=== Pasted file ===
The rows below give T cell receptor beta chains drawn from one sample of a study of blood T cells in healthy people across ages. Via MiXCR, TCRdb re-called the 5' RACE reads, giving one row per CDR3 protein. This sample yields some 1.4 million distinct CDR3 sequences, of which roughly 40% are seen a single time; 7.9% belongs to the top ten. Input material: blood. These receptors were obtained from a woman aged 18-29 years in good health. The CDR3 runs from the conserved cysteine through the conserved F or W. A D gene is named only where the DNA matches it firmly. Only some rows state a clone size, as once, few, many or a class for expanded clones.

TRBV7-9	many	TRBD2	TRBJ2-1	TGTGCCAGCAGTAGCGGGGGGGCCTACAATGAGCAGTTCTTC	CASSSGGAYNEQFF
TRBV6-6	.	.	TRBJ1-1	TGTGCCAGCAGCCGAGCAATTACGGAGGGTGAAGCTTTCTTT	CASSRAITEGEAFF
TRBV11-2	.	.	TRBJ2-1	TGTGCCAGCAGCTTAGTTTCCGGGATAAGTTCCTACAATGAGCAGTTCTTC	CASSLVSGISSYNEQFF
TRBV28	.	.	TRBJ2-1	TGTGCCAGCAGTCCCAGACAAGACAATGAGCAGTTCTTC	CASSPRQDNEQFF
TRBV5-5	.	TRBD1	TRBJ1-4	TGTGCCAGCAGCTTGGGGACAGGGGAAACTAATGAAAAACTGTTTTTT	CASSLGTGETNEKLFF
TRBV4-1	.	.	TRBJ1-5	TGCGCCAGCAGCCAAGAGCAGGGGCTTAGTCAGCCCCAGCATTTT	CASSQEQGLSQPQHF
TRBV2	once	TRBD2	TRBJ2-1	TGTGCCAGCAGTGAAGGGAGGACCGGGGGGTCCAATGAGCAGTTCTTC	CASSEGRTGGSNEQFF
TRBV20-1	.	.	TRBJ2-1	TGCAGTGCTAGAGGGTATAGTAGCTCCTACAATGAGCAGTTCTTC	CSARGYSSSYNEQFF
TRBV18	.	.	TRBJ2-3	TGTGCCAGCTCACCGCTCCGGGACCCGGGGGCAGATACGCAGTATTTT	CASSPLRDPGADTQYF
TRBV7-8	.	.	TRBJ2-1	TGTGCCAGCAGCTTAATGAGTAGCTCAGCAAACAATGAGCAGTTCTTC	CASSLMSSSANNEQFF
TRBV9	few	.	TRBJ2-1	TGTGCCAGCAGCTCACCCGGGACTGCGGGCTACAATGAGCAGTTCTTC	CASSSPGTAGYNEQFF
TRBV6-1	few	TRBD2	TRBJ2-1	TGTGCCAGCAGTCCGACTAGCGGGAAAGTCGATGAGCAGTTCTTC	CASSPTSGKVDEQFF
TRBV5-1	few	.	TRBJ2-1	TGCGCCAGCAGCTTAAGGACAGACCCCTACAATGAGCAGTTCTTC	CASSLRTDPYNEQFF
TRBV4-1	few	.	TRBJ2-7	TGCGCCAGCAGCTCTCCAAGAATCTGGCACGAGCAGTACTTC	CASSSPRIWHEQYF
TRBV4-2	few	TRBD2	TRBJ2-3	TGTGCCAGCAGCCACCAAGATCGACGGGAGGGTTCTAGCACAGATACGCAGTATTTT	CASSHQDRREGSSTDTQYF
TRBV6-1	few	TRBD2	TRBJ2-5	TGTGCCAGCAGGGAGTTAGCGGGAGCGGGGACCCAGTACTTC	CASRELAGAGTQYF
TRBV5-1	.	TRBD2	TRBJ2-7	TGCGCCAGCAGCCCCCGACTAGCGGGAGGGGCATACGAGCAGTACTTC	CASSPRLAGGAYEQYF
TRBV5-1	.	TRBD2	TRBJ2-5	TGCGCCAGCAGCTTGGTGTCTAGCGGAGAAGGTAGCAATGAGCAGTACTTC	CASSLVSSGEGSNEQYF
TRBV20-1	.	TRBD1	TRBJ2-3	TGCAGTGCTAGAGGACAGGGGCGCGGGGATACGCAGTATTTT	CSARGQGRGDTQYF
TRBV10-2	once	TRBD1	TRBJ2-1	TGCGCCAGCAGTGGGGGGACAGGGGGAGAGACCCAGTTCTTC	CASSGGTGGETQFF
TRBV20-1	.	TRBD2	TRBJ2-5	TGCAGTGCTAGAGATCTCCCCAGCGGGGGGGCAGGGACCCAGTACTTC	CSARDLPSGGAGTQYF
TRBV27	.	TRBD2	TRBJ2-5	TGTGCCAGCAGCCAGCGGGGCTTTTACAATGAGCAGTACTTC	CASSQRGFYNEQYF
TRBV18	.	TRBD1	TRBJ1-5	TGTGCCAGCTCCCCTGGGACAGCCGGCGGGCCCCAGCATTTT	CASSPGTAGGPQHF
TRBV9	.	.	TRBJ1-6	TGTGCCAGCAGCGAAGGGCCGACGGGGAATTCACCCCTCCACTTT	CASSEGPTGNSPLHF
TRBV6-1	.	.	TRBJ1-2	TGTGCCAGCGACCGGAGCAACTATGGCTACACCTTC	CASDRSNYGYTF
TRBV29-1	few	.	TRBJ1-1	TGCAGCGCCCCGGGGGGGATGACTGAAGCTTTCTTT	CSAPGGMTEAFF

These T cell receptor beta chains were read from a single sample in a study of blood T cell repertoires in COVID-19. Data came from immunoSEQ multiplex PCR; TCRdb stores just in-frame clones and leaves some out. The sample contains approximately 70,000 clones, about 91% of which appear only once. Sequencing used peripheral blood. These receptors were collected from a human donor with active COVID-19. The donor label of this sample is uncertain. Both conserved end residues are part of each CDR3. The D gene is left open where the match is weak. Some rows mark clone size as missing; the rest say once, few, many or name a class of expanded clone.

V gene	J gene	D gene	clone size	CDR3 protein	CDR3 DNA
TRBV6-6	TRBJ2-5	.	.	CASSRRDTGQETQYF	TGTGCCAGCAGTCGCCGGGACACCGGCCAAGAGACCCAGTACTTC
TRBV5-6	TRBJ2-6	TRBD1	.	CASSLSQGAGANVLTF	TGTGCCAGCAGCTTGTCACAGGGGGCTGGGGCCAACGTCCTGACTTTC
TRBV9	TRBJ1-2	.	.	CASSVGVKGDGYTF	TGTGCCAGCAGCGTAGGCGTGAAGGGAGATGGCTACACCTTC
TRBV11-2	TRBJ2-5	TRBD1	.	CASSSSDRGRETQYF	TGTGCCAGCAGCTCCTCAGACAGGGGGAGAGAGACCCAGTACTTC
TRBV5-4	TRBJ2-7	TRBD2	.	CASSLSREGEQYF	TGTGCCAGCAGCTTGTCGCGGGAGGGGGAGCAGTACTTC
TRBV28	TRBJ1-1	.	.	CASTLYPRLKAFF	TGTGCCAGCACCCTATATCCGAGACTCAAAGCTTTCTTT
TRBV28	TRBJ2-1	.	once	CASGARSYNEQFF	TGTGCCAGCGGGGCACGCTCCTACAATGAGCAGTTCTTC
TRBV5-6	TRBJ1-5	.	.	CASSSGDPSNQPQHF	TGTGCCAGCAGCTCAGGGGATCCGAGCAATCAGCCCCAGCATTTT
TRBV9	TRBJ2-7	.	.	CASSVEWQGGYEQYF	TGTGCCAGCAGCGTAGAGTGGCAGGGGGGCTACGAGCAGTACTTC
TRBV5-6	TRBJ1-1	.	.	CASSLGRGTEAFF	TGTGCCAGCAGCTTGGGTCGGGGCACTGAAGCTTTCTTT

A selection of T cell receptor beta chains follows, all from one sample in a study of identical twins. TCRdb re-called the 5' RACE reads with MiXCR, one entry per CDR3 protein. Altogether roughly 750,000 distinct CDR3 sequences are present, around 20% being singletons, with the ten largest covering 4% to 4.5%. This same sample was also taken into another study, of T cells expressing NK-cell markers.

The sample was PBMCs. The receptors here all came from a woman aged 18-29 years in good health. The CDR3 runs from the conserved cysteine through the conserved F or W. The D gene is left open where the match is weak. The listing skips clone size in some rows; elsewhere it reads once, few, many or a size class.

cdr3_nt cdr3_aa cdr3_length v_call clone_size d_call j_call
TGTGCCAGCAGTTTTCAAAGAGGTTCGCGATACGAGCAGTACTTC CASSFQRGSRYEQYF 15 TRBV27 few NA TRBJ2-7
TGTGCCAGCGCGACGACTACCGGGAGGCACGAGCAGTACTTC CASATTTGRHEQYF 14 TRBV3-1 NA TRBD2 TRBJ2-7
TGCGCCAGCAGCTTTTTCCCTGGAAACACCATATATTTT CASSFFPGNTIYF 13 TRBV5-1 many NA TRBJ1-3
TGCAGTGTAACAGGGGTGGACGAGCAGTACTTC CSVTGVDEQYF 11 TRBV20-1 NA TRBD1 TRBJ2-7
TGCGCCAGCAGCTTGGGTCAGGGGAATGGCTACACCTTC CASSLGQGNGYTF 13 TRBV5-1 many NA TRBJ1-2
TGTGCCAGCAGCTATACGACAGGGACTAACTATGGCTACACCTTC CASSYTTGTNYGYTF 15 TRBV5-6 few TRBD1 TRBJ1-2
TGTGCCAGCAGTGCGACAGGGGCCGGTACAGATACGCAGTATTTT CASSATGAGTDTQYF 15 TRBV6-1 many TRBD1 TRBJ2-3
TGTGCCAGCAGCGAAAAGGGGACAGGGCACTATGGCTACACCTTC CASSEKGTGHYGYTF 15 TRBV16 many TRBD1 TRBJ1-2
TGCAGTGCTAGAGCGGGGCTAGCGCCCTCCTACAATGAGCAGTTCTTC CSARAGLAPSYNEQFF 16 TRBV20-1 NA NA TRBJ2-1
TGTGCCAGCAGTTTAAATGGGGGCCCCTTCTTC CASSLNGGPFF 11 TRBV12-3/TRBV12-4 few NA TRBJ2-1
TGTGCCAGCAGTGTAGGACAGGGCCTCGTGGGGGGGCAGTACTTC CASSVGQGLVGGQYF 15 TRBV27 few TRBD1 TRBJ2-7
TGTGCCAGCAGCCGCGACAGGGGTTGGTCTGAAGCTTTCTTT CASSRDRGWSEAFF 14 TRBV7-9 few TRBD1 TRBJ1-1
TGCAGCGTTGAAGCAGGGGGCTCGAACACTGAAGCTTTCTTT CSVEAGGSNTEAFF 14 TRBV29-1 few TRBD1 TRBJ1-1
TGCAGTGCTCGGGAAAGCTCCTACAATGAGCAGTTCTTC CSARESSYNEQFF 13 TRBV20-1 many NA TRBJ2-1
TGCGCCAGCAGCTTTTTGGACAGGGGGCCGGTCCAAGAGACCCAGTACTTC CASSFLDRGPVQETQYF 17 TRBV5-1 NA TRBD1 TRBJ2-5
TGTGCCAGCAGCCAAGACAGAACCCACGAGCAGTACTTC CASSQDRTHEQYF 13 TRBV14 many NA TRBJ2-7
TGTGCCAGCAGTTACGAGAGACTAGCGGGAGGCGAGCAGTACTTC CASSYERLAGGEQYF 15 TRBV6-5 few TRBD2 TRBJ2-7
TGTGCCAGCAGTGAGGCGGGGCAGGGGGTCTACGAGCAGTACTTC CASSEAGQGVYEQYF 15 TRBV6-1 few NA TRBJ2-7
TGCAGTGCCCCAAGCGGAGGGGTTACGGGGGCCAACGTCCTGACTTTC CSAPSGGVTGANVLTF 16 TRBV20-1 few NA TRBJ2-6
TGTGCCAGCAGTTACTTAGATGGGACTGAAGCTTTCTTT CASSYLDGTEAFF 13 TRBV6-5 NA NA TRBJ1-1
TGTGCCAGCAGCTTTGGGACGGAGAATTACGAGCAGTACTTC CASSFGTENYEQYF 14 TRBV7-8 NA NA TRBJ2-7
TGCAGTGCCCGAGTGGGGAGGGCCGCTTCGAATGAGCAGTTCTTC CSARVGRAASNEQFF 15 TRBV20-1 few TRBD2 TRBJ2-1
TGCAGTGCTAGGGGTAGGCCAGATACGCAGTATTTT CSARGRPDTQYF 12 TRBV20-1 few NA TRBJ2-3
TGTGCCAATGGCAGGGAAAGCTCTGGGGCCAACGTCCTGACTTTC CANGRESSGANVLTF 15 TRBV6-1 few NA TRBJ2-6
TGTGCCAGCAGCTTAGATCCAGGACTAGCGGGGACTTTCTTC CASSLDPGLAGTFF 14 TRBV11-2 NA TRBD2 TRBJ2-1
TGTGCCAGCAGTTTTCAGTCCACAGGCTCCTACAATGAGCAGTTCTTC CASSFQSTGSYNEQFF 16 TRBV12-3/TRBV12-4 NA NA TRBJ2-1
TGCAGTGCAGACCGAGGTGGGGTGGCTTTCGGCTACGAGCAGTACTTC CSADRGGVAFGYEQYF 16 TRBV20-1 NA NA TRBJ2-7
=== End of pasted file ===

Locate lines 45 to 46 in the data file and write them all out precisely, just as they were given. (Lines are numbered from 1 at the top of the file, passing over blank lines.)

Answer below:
TGCGCCAGCAGCTTTTTCCCTGGAAACACCATATATTTT CASSFFPGNTIYF 13 TRBV5-1 many NA TRBJ1-3
TGCAGTGTAACAGGGGTGGACGAGCAGTACTTC CSVTGVDEQYF 11 TRBV20-1 NA TRBD1 TRBJ2-7